Many shortwave radios, such as those manufactured by Grundig/Eton, have been produced with a rubberized coating that makes the radio easier to hold in the hand. I like this coating because it gives me a sure grip on the radio.
However, over time (say, two to three years) the coating can break down and begin to produce a sticky residue. All of a sudden your “grippy” coating feels more like tacky paint–even leaving a bit of residue on anything it touches.
Many models have this coating: The Grudig G5 and G3, The Eton E1, E1-XM, FR350, FR400, FR500 and FR600, to name a few.
Michael Kitchen (KD5PXH) recently wrote with his solution for sticky radios:
After experementing with cotton balls/pads, and using window cleaner and other liquid agents, I managed to decently remove the gummy coating from an Eton FR-400.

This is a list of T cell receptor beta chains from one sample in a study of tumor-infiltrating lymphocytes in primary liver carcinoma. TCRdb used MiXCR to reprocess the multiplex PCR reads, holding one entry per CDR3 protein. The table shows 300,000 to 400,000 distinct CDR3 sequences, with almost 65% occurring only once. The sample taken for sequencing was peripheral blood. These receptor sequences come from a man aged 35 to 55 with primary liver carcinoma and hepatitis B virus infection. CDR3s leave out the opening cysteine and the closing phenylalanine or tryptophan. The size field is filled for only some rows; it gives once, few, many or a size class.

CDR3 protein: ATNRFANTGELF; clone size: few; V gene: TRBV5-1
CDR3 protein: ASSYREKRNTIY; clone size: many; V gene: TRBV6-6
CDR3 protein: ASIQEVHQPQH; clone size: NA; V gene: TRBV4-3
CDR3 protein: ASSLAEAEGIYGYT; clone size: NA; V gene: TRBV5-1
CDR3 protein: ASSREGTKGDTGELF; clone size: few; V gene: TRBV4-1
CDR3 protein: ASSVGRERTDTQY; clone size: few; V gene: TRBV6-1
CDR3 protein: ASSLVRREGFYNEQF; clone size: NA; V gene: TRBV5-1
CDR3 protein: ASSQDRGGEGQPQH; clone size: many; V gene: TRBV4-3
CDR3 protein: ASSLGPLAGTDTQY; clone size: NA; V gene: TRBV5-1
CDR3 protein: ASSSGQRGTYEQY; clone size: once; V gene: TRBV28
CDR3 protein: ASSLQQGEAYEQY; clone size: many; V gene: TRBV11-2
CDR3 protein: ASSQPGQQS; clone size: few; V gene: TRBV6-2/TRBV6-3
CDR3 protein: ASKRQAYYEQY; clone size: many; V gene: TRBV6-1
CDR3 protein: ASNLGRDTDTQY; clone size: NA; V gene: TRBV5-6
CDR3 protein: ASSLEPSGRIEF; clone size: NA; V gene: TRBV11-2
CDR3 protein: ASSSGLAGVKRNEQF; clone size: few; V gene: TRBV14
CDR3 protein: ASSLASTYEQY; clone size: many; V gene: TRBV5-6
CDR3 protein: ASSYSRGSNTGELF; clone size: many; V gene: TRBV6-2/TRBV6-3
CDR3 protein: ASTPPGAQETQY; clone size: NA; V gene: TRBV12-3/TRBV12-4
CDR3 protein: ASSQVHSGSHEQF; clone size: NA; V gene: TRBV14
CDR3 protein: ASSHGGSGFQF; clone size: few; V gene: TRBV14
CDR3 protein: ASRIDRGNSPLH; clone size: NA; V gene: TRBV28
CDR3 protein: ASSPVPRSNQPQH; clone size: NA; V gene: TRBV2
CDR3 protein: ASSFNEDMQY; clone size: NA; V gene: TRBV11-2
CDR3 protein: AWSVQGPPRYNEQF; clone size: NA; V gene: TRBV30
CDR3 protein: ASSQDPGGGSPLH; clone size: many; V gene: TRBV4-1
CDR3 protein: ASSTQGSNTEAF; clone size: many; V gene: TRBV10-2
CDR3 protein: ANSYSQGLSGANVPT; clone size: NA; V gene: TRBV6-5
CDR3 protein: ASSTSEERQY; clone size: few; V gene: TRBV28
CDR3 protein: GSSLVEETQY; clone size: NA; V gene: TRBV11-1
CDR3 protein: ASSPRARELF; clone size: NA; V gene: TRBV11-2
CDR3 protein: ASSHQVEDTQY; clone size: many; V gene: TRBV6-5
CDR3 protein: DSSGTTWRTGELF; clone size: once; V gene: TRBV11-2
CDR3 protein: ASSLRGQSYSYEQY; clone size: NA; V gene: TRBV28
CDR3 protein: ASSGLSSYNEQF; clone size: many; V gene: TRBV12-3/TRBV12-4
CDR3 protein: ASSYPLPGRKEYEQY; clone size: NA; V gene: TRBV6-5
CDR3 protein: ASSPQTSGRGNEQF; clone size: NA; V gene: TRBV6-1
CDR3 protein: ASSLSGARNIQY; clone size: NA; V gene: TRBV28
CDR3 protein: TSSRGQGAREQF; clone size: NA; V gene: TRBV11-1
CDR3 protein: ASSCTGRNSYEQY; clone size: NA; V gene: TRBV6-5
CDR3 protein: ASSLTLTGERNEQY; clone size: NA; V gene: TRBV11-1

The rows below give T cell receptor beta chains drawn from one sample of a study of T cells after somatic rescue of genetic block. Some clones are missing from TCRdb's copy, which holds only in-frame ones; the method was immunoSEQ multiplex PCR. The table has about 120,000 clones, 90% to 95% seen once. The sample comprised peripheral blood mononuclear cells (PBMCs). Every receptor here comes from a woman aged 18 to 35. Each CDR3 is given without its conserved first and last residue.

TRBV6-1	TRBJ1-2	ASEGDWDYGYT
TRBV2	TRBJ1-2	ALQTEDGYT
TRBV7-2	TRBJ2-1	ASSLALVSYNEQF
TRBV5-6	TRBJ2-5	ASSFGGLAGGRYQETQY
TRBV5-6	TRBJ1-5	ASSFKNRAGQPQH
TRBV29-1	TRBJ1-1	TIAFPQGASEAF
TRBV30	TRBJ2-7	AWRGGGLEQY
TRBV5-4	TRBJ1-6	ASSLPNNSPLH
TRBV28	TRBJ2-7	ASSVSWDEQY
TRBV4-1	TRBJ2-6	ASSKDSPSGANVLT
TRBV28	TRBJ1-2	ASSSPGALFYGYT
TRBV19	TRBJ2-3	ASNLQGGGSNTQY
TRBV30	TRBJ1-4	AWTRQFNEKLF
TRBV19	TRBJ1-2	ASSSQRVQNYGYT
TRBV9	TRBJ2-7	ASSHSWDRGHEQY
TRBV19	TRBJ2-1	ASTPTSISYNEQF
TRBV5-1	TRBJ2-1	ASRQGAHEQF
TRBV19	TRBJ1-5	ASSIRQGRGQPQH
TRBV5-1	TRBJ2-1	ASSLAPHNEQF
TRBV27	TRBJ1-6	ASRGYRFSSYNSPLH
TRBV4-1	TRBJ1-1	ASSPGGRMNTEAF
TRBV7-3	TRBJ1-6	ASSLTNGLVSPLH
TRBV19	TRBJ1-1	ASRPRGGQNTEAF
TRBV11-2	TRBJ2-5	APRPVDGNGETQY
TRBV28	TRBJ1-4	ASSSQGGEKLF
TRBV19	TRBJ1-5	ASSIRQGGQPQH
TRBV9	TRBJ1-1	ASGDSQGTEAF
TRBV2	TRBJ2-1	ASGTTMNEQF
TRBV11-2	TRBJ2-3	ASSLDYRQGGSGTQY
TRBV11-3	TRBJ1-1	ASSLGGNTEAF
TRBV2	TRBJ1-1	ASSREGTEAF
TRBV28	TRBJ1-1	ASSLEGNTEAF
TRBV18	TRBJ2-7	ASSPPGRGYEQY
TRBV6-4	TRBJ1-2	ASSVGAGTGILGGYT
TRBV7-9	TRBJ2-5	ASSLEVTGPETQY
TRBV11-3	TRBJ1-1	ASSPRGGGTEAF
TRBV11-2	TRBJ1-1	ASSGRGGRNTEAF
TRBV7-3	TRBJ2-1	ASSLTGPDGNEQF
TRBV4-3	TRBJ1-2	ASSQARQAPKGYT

Best to use 91% Isopropyl Alcohol, and a clean but disposable (dry) wash cloth or something similar.
The stronger percentage alcohol makes for easier breaking down of the sticky, and the wash cloth to remove, without damaging the surface or removing lettering. The trick is to always use clean spot on wash cloth, keep from just smearing the stickyness around. The wash cloth will lift and absorb sticky, so keep using a clean spot on cloth. The cloth needs only be damp with alcohol, not dripping wet. Use dry spot on cloth to wipe clean the surface.
There may be a hazy white patina, but much of this can be wiped away.
It takes a little bit of effort, but the results are worth while.